Listen to: David Byrne’s soundscape- “Get it Away”

Perched charmingly on the very top of the Queen Elizabeth Hall, A Room For London is a one room hotel in the shape and style of a boat. The project came to fruition via a collaborative project between architect David Kohn and artist Fiona Banner and will remain in place for the whole of 2012.

Positioned in a vantage point where it is slightly above and removed from London’s kinetic commuter hustle, yet still very much connected to the cultural nucleus of the Southbank it looks down on, A Room For London is designed only in part for the public to rent out as a hotel room. The other part of its function is to act as a space of artistic reflection and creation. Each month a different writer, artist or musician will be invited to stay in A Room For London with the specific task of using their time in the boat to write and create a new piece of work.

In February, David Byrne spent a couple of days in the room and came out with a piece titled ‘Get It Away’ (listen below). After spending a considerable portion of his creative career singing about, writing about and taking pictures of cities, ‘Get It Away’ sees Byrne in the suitable mode of urban explorer.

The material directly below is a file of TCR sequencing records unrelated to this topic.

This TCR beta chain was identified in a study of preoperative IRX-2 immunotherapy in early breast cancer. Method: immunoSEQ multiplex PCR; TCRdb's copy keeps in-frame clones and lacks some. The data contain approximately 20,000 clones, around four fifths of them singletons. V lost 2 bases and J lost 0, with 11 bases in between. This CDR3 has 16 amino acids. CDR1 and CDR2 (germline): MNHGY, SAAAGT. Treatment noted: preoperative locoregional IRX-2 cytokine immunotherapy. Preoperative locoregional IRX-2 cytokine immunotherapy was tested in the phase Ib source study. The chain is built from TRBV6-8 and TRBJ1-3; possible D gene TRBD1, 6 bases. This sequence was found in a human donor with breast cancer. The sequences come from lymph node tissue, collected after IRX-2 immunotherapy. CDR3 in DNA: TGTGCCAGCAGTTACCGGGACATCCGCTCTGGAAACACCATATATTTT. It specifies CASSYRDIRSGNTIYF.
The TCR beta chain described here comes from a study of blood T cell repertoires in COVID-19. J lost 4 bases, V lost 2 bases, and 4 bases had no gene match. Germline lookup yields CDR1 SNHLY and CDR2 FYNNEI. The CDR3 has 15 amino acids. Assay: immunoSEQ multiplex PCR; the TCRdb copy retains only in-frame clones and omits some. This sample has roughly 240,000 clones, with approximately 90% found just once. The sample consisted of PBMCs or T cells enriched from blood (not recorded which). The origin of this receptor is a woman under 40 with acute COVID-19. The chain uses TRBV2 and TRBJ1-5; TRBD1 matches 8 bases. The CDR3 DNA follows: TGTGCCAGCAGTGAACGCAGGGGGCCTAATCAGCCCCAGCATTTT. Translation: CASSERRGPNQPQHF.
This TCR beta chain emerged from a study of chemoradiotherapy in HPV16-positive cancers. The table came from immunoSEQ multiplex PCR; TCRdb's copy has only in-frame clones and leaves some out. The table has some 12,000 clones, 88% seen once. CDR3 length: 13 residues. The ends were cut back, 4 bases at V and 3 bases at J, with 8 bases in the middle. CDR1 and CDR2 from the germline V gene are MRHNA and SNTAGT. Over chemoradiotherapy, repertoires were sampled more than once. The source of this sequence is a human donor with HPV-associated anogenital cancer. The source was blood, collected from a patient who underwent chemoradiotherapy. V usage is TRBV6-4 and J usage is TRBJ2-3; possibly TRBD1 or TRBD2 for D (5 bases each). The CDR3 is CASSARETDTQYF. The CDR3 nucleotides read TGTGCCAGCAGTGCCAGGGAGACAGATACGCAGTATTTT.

Byrne created his “soundscape” by recording sounds as he explored the streets, markets and stations of London. He talks of how the sounds of London “converged around a common rhythm”, a rhythm he followed and added his own instrumentation to.

Ever the modern flaneur, Byrne uses snatched voices of market sellers, echoes of trains and the Southwark Cathedral organ (amongst other sounds) to create ‘Get It Away’.

Although the way Byrne discusses his project may threaten to cross over into academic obscurity, ‘Get It Away’ is actually structured around a sweet, accessible melody. The ex-Talking Heads singer’s heightened intellect and his clear thirst for exploration (both sonically and physically) results in a piece that’s hard not to enthuse about.

“London’s tempo is 122.86 beats per minute.”

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